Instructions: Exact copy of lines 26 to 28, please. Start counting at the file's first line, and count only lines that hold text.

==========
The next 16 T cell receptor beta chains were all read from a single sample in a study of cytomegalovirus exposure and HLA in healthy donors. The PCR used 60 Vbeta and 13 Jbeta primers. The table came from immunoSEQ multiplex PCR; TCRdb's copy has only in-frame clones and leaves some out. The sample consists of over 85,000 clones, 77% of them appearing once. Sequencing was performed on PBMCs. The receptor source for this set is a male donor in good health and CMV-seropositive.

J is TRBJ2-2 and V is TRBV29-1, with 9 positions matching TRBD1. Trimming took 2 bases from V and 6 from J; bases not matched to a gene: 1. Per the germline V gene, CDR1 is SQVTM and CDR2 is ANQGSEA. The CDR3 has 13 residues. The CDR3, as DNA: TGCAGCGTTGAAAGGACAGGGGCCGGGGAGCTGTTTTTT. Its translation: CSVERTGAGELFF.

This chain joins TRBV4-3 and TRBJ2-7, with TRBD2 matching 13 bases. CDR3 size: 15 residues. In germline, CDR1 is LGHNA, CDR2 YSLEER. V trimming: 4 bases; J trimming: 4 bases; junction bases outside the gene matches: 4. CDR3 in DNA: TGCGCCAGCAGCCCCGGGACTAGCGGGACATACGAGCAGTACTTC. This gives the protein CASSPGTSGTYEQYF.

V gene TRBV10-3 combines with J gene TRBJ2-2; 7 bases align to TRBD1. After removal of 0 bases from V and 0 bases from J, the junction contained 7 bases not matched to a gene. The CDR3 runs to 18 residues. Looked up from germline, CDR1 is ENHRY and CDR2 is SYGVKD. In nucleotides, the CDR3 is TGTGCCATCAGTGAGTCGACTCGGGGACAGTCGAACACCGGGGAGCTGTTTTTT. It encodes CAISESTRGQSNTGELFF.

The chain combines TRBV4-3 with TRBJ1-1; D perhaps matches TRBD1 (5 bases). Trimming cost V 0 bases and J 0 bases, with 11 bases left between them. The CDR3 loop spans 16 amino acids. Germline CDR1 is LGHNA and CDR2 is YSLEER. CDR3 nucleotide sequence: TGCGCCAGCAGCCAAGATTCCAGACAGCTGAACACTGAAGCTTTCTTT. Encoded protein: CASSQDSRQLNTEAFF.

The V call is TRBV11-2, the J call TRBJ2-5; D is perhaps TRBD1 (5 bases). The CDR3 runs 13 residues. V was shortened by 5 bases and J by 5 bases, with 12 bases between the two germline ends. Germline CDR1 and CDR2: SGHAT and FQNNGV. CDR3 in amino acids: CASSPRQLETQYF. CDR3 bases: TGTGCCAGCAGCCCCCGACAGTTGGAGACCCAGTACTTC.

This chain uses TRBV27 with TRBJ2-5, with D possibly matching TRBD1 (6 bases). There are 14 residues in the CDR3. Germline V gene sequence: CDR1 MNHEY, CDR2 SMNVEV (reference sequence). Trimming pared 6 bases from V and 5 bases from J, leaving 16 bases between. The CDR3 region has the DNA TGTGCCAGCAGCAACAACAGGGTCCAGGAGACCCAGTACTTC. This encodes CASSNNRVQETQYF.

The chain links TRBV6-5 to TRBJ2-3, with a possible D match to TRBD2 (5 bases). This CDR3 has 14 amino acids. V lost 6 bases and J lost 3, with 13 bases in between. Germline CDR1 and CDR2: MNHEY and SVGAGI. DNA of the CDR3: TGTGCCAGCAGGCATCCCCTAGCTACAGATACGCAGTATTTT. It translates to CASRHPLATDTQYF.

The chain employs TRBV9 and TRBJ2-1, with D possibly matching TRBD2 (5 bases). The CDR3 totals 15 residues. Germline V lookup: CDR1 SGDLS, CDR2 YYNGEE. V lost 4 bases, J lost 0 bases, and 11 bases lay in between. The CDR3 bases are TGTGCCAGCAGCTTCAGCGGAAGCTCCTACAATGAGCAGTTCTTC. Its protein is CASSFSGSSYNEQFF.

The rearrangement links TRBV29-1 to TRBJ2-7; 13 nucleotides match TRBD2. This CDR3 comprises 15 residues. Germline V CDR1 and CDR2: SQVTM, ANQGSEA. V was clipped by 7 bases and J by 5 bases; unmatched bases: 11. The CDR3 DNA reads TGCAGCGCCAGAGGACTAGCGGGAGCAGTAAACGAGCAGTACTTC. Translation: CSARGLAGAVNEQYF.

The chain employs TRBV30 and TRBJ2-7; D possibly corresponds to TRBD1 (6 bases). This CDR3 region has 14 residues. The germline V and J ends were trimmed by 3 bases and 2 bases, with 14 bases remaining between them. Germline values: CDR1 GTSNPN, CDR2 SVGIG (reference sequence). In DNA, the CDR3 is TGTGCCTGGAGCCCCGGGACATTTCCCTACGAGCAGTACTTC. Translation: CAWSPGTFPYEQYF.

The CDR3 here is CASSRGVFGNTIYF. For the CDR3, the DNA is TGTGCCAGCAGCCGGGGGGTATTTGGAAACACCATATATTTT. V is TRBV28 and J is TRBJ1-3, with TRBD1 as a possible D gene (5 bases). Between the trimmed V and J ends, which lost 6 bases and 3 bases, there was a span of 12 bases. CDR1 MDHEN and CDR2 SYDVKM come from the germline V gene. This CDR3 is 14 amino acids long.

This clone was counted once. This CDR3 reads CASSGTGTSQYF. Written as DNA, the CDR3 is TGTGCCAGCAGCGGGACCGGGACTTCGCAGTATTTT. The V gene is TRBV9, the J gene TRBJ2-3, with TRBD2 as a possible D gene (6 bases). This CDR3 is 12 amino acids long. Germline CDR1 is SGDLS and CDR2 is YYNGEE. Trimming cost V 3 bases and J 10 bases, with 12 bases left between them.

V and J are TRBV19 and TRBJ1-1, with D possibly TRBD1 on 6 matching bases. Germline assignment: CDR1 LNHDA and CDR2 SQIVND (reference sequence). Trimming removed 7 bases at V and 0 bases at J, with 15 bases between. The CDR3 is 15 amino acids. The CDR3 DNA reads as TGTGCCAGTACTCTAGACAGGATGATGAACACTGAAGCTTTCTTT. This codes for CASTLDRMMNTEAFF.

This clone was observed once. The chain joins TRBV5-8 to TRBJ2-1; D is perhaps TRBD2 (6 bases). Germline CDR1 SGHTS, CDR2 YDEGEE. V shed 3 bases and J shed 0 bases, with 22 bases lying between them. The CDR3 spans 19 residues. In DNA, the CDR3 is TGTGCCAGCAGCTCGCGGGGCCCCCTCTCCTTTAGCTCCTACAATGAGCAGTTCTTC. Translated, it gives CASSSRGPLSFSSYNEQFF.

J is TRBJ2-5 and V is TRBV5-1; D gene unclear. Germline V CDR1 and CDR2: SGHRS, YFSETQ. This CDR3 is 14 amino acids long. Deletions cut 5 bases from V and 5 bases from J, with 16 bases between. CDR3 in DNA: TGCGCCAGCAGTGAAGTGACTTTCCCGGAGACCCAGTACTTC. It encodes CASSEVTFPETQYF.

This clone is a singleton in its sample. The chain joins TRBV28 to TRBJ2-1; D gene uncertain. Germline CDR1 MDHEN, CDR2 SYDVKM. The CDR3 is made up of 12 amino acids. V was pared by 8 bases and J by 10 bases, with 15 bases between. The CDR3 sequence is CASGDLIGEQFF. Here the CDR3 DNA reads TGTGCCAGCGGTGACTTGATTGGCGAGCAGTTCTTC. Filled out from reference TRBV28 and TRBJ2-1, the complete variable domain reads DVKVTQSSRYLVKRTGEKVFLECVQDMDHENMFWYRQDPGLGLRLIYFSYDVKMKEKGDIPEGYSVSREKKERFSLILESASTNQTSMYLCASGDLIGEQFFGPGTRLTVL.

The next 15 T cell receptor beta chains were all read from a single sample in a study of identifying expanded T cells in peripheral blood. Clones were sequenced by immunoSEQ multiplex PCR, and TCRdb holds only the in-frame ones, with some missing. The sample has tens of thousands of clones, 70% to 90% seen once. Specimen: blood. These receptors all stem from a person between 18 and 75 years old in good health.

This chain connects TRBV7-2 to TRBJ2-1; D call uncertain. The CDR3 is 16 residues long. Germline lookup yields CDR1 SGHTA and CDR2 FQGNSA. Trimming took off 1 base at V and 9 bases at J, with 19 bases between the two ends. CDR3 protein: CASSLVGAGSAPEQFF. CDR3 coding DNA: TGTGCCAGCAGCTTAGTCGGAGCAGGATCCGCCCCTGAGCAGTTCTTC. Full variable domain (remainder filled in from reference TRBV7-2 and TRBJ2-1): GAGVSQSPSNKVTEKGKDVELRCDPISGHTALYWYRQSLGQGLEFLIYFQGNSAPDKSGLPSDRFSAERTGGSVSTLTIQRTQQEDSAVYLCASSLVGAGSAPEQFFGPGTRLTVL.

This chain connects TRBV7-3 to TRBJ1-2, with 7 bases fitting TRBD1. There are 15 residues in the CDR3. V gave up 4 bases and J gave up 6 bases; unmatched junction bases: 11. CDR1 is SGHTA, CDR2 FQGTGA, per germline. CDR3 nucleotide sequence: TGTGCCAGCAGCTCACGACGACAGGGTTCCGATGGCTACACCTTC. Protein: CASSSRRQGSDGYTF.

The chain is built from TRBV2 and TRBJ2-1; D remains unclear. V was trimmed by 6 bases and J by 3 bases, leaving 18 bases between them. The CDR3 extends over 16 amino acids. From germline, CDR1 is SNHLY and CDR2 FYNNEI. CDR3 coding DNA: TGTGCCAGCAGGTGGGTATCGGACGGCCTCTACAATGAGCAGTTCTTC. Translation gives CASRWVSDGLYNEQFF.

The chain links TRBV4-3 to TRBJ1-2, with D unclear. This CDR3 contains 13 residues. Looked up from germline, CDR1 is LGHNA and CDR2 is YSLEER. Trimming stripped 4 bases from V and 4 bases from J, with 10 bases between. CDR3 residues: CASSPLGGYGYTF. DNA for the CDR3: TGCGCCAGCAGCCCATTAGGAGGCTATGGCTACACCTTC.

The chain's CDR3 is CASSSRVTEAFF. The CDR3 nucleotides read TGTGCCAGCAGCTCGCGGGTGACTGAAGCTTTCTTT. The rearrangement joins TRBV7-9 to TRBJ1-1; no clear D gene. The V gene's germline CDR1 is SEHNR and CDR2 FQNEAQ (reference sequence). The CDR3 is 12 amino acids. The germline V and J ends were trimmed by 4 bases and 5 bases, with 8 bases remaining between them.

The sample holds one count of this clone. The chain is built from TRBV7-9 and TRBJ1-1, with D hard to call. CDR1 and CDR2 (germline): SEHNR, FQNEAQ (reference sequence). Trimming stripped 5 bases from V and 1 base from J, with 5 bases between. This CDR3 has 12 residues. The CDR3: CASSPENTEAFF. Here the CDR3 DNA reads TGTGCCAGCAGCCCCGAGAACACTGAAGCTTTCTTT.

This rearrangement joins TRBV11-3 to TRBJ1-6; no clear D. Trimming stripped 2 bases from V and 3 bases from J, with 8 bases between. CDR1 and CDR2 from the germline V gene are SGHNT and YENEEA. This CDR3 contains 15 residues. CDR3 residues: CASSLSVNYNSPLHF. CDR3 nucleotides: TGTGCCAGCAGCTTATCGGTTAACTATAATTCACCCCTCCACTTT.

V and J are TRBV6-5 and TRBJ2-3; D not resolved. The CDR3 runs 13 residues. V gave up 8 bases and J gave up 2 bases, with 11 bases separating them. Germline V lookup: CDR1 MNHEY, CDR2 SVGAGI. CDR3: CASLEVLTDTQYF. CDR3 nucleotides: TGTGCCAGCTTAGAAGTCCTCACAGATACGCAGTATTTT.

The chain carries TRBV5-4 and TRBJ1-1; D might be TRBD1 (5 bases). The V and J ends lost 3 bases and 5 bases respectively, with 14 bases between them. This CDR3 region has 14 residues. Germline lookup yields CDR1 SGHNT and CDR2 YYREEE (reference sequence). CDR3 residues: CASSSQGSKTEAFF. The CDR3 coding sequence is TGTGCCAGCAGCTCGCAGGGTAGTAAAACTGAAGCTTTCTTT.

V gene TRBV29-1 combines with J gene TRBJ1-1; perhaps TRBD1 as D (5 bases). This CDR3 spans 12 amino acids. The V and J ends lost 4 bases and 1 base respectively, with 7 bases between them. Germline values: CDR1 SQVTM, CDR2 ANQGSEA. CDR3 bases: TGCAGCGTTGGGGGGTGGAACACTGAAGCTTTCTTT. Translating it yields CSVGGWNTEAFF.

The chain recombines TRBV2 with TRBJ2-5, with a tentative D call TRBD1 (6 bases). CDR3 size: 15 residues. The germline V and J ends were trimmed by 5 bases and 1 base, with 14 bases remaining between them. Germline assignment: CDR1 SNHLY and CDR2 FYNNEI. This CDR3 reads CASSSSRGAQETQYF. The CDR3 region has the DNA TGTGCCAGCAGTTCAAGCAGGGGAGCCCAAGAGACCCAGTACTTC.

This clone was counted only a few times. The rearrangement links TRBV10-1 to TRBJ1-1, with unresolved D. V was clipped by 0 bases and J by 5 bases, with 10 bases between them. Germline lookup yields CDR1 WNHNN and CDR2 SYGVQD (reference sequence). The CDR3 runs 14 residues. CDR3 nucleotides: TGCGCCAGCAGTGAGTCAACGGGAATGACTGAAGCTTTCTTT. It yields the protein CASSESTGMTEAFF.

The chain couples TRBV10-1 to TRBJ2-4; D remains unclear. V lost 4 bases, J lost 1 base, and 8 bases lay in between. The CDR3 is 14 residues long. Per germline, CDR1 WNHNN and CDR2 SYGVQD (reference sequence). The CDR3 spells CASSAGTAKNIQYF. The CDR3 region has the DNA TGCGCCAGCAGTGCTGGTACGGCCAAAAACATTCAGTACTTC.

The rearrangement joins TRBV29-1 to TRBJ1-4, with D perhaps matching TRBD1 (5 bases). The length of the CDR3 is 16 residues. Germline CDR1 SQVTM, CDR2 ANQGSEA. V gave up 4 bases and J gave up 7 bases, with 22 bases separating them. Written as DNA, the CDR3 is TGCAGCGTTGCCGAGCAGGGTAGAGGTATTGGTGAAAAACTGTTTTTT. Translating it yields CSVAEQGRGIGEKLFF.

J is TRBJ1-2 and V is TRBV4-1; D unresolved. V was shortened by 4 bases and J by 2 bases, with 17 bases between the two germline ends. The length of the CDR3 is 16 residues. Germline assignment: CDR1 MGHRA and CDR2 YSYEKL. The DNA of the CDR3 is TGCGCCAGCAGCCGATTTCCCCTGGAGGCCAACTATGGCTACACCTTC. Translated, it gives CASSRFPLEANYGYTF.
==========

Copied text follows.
V and J are TRBV6-5 and TRBJ2-3; D not resolved. The CDR3 runs 13 residues. V gave up 8 bases and J gave up 2 bases, with 11 bases separating them. Germline V lookup: CDR1 MNHEY, CDR2 SVGAGI. CDR3: CASLEVLTDTQYF. CDR3 nucleotides: TGTGCCAGCTTAGAAGTCCTCACAGATACGCAGTATTTT.

The chain carries TRBV5-4 and TRBJ1-1; D might be TRBD1 (5 bases). The V and J ends lost 3 bases and 5 bases respectively, with 14 bases between them. This CDR3 region has 14 residues. Germline lookup yields CDR1 SGHNT and CDR2 YYREEE (reference sequence). CDR3 residues: CASSSQGSKTEAFF. The CDR3 coding sequence is TGTGCCAGCAGCTCGCAGGGTAGTAAAACTGAAGCTTTCTTT.

V gene TRBV29-1 combines with J gene TRBJ1-1; perhaps TRBD1 as D (5 bases). This CDR3 spans 12 amino acids. The V and J ends lost 4 bases and 1 base respectively, with 7 bases between them. Germline values: CDR1 SQVTM, CDR2 ANQGSEA. CDR3 bases: TGCAGCGTTGGGGGGTGGAACACTGAAGCTTTCTTT. Translating it yields CSVGGWNTEAFF.